I feel as though… a lot of people don’t realize this, but World of Wonder, the same people that do Rupaul’s Drag Race, shot a pilot with me, and um, for various reasons that I won’t name—some of which involve Perez Hilton being on their roster at the time, and him and I not being friends at the time—my show did not go through. It wasn’t pitched correctly and it wasn’t—I was 19 and I kind of let that fall. It’s also hard to pitch a reality show in Tennessee.

If you’re a production company, and we have ties that go way back, shouldn’t you be massaging my back a little bit and prodding me? I can only pitch myself so much from my bedroom. My YouTube videos are like my antenna on my head to the universe. Like, how much more do you need to see to know that I am entertaining? But for some reason…some unanswered reason, I’m just completely useless to the entertainment industry… and they don’t see a story there.

So… it’s just been a series of disappointments, is that what you’re saying?

Completely. Completely.

Completely?

I’m just being completely honest with you, this is the most honest interview I’ve probably done in years.

I’m just a little thrown because in your videos and the movie you are always very upbeat, despite the setbacks. There always seems to be an inner-confidence and direction.

Mm-hmm. Well this is all coming from the last 2 weeks. I’ve been content just living in my grandparents’ home for too long, and I’ve been content, not living for too long. I think that um you know, the outlet is gone for me, what used to be an outlet, the videos used to be an outlet, everything’s gone for me. So any interview that I can use as a therapy session—I’m using it.

Don’t worry about it. Do you ever think you could just go to school and throw the cameras away?

Ab-solutely! It’s more so I’m terrified of the south. I’m terrified of day-to-day interactions. That’s why I’ve been so immersed in videos here. When I was given that opportunity to work with World of Wonder, I wholeheartedly believed that was my ticket out of here! And I don’t know what psychologically snapped in me, where I decided I wasn’t worth anything, to do anything to get attention to keep that attention to get me the fuck out of TN? But that’s always been in my inner-monologue, all along.

And what about the question of your gender?

Oh here we go.

Ha. I just noticed a difference in your videos, in how you come across, now looking more like a boy than a girl.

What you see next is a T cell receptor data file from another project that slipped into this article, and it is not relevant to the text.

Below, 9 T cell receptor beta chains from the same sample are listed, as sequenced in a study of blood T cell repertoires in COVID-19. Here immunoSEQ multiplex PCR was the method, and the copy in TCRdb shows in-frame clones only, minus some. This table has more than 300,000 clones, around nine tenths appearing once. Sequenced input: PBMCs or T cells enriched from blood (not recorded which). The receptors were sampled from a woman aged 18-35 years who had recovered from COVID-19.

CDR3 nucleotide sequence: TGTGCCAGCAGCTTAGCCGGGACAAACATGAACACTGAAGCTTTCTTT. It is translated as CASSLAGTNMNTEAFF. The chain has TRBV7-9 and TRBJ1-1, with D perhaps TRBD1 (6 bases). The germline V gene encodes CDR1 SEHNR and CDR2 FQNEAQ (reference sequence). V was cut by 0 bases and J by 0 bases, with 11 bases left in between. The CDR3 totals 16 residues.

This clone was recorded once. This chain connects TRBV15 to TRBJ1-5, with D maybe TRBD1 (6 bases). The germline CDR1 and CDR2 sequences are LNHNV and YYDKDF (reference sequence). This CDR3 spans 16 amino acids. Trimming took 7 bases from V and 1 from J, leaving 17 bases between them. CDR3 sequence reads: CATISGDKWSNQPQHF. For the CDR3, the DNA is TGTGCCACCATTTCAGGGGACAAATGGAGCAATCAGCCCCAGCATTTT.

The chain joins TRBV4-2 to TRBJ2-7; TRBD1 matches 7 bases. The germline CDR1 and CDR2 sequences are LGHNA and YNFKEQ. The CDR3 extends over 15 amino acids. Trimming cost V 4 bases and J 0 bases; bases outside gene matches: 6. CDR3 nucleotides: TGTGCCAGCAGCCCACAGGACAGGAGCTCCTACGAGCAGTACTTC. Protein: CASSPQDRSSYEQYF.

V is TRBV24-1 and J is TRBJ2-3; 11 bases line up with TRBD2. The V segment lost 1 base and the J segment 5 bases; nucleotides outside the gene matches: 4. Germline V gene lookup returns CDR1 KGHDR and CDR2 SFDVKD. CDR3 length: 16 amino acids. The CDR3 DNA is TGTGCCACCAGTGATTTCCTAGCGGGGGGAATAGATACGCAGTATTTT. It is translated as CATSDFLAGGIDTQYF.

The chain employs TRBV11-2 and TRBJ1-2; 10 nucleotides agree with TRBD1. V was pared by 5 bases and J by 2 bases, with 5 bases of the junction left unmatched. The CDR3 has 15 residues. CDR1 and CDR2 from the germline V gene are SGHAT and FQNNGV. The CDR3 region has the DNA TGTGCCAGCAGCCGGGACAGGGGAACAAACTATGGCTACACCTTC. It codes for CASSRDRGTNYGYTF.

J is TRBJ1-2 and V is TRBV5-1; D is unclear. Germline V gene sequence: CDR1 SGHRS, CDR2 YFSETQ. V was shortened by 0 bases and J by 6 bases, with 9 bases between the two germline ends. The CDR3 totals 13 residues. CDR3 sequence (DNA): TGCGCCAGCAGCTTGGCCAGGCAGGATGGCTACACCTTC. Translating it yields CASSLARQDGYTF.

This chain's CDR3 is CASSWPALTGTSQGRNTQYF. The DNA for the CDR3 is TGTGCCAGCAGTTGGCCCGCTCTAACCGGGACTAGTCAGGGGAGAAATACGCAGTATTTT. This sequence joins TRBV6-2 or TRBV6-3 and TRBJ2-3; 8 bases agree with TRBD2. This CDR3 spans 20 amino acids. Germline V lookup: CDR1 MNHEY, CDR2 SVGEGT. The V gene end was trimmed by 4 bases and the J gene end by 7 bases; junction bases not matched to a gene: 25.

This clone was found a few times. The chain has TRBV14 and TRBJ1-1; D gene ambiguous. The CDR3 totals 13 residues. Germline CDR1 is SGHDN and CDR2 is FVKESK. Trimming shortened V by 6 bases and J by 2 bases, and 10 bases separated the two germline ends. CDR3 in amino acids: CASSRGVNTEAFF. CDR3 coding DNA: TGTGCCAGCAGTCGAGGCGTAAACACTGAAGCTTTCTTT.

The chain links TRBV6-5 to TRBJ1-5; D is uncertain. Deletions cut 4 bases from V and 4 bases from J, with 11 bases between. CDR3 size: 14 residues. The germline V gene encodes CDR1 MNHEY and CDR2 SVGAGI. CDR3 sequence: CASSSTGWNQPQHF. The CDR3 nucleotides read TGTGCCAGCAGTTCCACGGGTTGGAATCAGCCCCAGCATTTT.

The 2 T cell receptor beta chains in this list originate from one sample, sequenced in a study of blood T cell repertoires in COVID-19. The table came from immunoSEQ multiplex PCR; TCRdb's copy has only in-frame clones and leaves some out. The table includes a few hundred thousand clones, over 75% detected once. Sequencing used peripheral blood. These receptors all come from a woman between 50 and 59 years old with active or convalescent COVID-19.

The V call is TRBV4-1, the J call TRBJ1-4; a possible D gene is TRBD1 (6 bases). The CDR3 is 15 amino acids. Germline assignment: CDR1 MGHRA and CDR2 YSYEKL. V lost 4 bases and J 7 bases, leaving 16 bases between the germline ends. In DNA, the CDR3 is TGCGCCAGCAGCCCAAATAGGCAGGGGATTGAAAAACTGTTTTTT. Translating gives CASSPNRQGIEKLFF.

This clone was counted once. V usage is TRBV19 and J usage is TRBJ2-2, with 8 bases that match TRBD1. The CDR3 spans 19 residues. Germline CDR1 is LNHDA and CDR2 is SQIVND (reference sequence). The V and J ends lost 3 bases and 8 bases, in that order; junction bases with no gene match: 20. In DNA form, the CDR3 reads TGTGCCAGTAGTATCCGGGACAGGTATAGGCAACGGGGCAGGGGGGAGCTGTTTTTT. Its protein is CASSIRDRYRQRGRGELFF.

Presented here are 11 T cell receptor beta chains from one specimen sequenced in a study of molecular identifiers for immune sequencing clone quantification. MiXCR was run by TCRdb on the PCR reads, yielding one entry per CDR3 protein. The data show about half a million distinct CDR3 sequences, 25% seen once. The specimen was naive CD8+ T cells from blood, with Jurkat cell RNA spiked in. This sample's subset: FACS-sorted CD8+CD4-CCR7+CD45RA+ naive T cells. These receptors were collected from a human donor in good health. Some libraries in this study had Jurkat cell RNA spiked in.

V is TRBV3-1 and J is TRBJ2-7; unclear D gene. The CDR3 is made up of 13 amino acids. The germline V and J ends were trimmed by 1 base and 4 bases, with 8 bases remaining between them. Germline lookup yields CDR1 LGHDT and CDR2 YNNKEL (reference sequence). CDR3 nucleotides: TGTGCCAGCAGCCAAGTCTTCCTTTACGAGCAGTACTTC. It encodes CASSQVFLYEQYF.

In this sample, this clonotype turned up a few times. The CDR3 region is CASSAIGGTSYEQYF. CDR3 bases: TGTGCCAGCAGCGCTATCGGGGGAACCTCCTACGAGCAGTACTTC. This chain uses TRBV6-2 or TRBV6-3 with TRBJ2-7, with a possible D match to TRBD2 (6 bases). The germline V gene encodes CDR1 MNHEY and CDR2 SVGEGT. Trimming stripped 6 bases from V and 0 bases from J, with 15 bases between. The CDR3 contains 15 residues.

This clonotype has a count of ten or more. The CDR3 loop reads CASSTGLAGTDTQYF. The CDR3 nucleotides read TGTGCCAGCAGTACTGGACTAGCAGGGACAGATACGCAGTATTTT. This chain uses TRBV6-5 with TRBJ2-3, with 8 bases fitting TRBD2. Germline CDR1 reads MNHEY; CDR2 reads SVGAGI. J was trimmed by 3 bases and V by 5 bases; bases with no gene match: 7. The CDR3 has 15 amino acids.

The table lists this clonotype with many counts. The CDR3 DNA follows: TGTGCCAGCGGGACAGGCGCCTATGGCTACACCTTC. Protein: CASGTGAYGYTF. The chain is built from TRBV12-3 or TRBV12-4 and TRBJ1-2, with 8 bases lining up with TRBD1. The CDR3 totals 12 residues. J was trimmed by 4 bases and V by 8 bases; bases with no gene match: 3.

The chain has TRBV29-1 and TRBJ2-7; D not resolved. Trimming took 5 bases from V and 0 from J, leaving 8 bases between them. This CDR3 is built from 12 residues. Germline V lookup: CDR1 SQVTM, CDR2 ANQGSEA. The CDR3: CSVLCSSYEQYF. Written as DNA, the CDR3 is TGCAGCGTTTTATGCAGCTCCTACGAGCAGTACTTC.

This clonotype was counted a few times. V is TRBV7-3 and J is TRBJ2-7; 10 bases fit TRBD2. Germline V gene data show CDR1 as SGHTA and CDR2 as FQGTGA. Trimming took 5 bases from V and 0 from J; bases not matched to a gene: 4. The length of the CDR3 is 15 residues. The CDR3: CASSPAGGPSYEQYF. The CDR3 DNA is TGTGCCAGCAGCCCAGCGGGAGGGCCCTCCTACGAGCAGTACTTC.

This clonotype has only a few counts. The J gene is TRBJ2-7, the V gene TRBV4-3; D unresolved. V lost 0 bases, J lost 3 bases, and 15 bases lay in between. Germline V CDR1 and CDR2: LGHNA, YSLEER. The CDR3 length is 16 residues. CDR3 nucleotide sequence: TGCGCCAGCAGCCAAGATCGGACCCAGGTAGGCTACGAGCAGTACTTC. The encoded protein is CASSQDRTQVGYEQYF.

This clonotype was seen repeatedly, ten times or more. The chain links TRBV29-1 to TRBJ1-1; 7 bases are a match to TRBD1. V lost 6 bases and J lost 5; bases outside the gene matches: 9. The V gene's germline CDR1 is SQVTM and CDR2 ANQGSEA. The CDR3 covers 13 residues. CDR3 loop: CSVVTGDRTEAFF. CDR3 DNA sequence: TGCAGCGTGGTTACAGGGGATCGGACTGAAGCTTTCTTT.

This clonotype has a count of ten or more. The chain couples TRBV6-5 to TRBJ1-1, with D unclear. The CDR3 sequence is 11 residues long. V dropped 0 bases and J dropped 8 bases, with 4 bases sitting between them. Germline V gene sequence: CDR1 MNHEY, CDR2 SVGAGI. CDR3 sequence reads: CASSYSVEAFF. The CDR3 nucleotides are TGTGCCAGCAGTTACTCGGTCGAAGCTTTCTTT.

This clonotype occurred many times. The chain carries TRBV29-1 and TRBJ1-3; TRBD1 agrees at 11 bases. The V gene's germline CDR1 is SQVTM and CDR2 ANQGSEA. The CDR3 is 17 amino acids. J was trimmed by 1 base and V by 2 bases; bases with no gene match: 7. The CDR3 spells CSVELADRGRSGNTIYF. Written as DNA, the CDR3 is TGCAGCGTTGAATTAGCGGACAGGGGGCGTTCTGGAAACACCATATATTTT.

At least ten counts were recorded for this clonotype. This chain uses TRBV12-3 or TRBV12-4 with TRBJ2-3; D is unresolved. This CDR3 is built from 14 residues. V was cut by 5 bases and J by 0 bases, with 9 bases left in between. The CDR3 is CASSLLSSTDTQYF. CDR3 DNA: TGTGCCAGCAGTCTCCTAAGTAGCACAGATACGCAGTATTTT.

I definitely feel the most connected with myself I’ve ever felt. Maybe that’s because before I began to explore my more masculine traits, I thought I was going to go through with a boob job. And now that I feel like I’ve explored both sides, I feel like I know myself very well. But, this is what’s completely weird—I never knew what it was like to not be so paranoid walking through a grocery store. I can’t even imagine that same bravery that I used to have, which is really bizarre to me to think about.

I know it’s not the answer anyone wants to hear because it’s such a vague answer, but I really don’t feel like just boy or just girl.

I accept that answer, it’s just clips in the movie show you definitely as thinking you are a girl. Do you know what changed that?

Well here’s one thing that I can tell you…. as recently as like, last week. My grandmother is so happy with my current look—it’s what she always wanted me to look like. And again, feeling that acceptance, and her being able to show me off to her family members, like, “Oh, he’s so handsome,” that’s something that’s new for her. But in a way that kind of upsets the other part of me that is like OK, where was all this before? ...I told her, I’ve honestly never been more uncomfortable inside my own body. But I really only said that to be a little more provoking towards her. I’m comfortable with myself. So I think when you’re comfortable with yourself, you kind of go with whatever aesthetic you choose.

So you’re going for what’s easier on your family and society.

Yeah...[long, contemplative pause] Sorry, this has been a complete unload of information! I feel like interviews are to mark a certain time of your life, and this is this time of my life.

You’re a fan of catchphrases—like "its a hair flip" or "we're on a first-ring basis, bitch"give me the catchphrase for this time of your life.

I was going say the title of a book I’m going to write—I’m always doing 50 things at once. I started writing my book, Chris Crocker: Behind the Curtain? Because in the video they think I’m like under a bed, it’s really a curtain… oh hold on! Chris Crocker: More Than a Catchphrase. I don’t even know if that’s a catchphrase—but yeah.

After our interview, Crocker wrote about this interview in his Tumblr, after it happened, reiterating its honest nature, and thanks people for helping him realize it is his fault he is stuck as much as anyone else’s. Although many might write him off, there is a kind of bravery in admitting to a magazine some of your bad decisions and being blunt about your wishes. Just because someone’s a has-been and a never-was, hopefully doesn’t brand them forever as a never-will-be.

Watch the trailer for Me @ the Zoo below: